Of course, annual financial statements can be filled with real whoppers, including all those years — from 2012 to 2016 — when they tripled the actual square footage of Trump’s plywood atop Trump Tower in Manhattan, raising a whopping $200 million a year. was added to the former president’s net worth.

But every year, the disclaimers tell banks to double-check the numbers before relying on them to decide how much to borrow and at what interest rate, Morian said.

And if despite this warning, the banks did get a good deal with Trump — as Deutsche Bank did year after year, pouring hundreds of millions of dollars into his Miami golf club, his Chicago skyscraper and the Old Post Office in DC — then they did. that too. so with eyes wide open, he said.

“What the disclaimers are saying is, ‘Be careful when you read these financial statements,’” Morian said, after statements from a decade ago were unsealed in court files last week.

“That’s all it has to do,” he said of their disclaimers, affixed to the front of each year’s statement by longtime Trump accountants Mazars USA.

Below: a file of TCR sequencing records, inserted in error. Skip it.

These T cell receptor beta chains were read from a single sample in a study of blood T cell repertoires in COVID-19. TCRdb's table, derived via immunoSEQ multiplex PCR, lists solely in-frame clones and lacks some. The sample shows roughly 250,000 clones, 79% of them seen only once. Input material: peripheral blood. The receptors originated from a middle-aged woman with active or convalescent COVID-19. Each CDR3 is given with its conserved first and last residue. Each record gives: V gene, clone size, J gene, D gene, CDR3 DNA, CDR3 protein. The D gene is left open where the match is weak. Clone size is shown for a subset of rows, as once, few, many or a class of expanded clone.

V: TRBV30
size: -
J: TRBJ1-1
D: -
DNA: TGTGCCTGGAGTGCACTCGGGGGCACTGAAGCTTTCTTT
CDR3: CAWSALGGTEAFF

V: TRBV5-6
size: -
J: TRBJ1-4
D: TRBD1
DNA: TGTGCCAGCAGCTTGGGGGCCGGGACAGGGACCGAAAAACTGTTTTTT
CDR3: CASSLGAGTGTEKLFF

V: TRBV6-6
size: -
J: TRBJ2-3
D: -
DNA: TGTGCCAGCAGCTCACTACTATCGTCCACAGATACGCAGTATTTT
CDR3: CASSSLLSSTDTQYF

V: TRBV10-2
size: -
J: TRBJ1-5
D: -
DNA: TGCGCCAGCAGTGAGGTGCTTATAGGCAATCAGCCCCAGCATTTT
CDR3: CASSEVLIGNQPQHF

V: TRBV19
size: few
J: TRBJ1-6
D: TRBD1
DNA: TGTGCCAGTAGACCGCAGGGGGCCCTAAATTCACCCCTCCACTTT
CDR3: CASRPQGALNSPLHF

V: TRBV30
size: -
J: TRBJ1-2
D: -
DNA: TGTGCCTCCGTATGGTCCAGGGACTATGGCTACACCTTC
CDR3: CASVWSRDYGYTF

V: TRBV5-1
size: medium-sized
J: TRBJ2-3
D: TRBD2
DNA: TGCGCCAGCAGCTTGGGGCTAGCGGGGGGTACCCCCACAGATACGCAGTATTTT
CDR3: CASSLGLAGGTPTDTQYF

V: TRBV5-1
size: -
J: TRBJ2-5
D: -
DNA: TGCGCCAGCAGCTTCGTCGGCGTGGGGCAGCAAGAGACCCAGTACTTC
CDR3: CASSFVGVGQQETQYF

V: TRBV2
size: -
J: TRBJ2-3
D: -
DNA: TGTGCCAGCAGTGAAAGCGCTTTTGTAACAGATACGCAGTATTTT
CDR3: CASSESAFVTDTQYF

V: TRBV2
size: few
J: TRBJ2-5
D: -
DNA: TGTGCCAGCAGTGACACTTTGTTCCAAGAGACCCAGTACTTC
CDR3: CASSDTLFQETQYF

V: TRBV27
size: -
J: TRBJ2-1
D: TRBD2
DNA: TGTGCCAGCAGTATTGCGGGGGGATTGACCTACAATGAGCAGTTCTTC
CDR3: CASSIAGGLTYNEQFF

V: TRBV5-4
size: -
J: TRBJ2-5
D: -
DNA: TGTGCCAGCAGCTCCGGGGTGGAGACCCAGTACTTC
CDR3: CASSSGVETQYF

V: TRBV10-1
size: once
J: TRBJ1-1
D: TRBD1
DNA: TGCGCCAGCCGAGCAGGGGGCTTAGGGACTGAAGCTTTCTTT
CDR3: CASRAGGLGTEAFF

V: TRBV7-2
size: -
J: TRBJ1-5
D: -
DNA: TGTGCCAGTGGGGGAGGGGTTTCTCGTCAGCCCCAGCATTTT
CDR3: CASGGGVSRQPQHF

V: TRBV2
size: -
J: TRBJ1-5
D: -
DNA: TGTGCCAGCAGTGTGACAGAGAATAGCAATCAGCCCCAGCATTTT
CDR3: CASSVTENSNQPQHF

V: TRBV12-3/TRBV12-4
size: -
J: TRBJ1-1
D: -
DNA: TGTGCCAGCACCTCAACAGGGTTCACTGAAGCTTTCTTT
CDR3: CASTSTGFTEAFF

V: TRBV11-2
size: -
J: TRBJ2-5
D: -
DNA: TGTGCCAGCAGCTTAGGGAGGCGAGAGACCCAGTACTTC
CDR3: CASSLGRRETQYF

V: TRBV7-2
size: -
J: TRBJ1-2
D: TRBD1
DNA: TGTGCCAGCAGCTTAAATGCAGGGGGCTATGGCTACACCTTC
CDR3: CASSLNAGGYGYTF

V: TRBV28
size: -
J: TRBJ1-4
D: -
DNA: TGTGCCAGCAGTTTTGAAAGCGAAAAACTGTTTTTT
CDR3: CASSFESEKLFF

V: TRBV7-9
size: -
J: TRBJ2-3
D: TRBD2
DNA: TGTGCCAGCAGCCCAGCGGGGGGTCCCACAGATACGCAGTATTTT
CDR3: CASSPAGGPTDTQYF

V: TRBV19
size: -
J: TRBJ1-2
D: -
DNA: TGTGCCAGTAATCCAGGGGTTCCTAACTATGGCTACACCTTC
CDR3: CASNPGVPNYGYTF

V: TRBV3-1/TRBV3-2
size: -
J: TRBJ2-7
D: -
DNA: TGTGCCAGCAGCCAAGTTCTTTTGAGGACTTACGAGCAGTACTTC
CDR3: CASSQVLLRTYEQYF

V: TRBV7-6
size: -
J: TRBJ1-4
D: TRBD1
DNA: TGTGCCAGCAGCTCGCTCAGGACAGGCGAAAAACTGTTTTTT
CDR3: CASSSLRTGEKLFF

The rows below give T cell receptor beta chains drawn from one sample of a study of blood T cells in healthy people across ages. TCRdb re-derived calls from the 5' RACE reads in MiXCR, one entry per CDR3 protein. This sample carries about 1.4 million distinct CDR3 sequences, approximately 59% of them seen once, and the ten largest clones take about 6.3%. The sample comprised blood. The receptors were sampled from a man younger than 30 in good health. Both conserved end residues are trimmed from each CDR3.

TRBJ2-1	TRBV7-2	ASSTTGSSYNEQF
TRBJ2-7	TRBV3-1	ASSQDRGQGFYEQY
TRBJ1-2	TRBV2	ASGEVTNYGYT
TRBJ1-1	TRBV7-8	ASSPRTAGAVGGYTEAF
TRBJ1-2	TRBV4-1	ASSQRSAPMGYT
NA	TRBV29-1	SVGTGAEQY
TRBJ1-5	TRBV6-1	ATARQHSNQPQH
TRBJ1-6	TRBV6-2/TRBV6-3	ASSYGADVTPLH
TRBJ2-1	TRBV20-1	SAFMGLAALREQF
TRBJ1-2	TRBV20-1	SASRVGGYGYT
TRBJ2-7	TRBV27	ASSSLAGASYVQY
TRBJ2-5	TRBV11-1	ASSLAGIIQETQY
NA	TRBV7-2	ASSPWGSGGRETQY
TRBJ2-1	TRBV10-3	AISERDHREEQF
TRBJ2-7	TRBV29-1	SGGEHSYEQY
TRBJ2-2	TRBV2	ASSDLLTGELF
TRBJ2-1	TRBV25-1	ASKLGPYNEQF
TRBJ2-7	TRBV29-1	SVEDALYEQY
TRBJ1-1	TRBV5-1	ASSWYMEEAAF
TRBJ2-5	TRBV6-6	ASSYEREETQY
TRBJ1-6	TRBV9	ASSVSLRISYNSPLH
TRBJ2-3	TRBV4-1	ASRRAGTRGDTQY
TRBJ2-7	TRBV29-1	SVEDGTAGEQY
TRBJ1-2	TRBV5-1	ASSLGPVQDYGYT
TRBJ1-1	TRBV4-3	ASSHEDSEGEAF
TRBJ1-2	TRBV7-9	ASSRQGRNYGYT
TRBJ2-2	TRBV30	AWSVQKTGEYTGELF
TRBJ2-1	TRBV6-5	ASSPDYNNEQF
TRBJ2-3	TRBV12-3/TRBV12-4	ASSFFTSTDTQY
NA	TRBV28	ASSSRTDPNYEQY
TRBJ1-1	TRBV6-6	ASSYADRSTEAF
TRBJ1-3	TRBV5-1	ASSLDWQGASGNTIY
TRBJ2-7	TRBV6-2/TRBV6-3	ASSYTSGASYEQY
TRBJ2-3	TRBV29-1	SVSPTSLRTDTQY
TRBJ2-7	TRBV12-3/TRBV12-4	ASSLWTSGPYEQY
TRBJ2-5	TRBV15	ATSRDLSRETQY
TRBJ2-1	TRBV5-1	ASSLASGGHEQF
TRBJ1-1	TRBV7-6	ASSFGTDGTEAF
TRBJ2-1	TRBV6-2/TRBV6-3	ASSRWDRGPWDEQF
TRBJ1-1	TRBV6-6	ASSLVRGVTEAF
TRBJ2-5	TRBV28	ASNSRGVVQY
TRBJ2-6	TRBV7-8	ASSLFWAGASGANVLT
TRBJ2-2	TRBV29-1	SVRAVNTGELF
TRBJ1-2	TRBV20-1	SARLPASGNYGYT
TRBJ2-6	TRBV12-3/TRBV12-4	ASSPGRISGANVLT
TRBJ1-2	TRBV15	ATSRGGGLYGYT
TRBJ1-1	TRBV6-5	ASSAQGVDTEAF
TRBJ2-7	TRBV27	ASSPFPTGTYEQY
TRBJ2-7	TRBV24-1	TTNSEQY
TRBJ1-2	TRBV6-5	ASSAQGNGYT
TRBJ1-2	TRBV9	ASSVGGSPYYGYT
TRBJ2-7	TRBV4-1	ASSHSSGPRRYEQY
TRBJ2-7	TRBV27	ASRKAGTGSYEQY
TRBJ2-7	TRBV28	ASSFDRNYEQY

“And that doesn’t just apply to Mazars,” added Morian, whose AG financial fraud cases include the 13-year prosecution of insurance mogul Maurice “Hank” Greenberg.

“It covers Trump.”

The opening paragraphs of the disclaimer for the 2012 financial condition of Donald Trump.

The opening paragraphs of Donald Trump’s 2012 financial condition disclaimer (highlights added).Laura Italiano / Insider

Morian noted that these are “robust” disclaimers – drawn up in public, not hidden in fine print.

“We have not audited or reviewed the accompanying financial statement,” say their opening paragraphs, in standard language that has been repeated over the years.